Trading standards officers will launch an investigation this week to determine whether Cadbury should be prosecuted over the salmonella contamination of some of its products.
A spokesman for the Food Standard Agency said an inquiry would determine whether the Birmingham-based confectionery giant had breached the Food Safety Act in terms of hygiene and its failure to inform it when tests identified the contamination threat five months ago.
On Friday, Cadbury announced a mass recall of more than a million of its chocolate bars after contamination was detected at one of its main factories in Marl-brook, Herefordshire.
The Bournville-based company sent samples to an external laboratory in January, which were then sent to the Health Protection Agency for further testing.
Some of the samples were found to contain the rare strain salmonella montevideo, and it was traced to a leaking pipe at the Marlbrook plant.
But the laboratory findings only came to light when the HPA noticed a surge in the number of salmonella montevideo cases over the last four months.
Cadbury insisted there was no link between the food poisoning outbreak and the mass contamination of its products with the same bacteria.
But the Health Protection Agency would not rule out a link between the recall and a quadrupling of cases of the
montevideo salmonella strain over the last four months.
A spokeswoman for the HPA said there had been 45 cases of the rare strain over the last four months, compared with just 12 over the same period last year, including a significant rise among children.
There was no evidence this was linked to the Cadbury contamination, she said, but added: "If the number of cases reported to us does decline it will be stronger evidence of a link with confectionery products."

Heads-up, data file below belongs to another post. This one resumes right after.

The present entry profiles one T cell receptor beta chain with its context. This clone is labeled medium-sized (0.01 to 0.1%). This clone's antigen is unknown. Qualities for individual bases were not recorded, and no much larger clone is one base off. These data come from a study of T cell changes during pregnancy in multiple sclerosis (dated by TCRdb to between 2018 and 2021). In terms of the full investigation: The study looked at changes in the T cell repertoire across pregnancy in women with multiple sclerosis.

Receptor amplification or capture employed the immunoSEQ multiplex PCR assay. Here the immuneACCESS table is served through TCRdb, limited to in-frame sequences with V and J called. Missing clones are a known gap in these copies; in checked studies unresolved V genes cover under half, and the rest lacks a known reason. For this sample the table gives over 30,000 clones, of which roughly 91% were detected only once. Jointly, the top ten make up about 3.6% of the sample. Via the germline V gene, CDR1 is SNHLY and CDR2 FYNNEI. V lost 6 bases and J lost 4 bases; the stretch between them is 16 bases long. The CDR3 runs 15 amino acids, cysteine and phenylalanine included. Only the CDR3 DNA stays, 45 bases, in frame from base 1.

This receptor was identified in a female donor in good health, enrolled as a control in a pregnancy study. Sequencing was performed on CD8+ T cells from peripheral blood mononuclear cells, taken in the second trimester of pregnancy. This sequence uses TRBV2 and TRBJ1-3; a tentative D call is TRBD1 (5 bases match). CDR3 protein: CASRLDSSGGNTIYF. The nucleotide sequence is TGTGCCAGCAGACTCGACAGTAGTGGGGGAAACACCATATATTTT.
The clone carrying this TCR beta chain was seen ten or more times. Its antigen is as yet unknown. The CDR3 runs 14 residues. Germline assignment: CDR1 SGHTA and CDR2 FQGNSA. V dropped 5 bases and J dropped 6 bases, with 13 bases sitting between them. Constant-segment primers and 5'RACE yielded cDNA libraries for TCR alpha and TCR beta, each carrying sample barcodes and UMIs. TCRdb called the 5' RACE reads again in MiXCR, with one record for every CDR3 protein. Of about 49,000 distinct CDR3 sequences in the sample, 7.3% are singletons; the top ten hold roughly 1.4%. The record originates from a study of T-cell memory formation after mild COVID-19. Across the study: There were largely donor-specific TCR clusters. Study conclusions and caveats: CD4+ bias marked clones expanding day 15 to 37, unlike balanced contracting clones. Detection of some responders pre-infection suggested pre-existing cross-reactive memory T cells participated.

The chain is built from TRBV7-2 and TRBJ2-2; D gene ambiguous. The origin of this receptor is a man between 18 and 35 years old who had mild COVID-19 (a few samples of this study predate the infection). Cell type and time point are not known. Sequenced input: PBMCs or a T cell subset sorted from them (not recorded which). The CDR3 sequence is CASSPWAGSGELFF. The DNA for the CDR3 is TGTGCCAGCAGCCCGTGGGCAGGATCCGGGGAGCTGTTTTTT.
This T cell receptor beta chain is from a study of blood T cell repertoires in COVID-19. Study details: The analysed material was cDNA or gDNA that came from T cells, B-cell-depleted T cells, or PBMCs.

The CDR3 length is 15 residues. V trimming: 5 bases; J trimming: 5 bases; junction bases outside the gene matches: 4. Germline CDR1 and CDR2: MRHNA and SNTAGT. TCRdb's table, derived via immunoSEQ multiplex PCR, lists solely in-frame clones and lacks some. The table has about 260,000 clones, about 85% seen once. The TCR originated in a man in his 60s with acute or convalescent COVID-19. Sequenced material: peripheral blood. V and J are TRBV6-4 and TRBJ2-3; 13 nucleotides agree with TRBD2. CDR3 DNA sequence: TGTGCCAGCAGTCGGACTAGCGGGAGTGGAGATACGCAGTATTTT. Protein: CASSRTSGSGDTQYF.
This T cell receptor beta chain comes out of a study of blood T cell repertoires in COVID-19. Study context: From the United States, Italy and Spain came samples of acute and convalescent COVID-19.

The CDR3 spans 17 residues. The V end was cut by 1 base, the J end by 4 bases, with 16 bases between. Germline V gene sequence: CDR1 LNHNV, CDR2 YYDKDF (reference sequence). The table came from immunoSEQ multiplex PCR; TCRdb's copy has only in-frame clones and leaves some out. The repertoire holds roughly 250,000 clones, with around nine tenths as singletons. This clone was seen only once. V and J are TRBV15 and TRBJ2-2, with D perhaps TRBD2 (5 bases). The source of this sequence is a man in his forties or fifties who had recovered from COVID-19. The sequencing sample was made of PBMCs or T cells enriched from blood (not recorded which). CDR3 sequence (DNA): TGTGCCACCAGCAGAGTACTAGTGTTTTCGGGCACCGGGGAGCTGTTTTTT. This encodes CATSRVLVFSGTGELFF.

A spokesman for the Food Standards Agency said Cad-bury should have reported the salmonella findings to it when it was discovered in January.
"We would have expected them to contact us and we were surprised they did not contact us sooner," he said. "Last week was about recalling the chocolate. "Now we will get as much detail as possible to see if there is a case to answer. "As far as ready-to-eat foods - such as chocolate bars - salmonella contamination is not acceptable and that is why we would have expected to be told in January."
He said environmental and trading standards officers from Herefordshire Council would be going to the factory this week to investigate.
"We will also look at any action they were supposed to take such as informing us and seeing if they should have conducted a withdrawal.
"Trading standards officers from Herefordshire will have responsibility to inspect the company and get to the bottom of what actually happened."
Meanwhile, a marketing and brand expert at Warwick University said Cadbury would ride out the storm.
"There may be a small minority of more aware parents who don't want their kids to eat Cadbury's chocolate, but the loyalty to the Cadbury among consumers is very high because of very clever brand building work," said Dr Lyndon Simkin.
"They have very homely adverts and consumers have a very, very strong affinity with it and trust in it.
"They will have to say a big sorry to some of their retailers and perhaps discount some of their merchandise to them for a few months."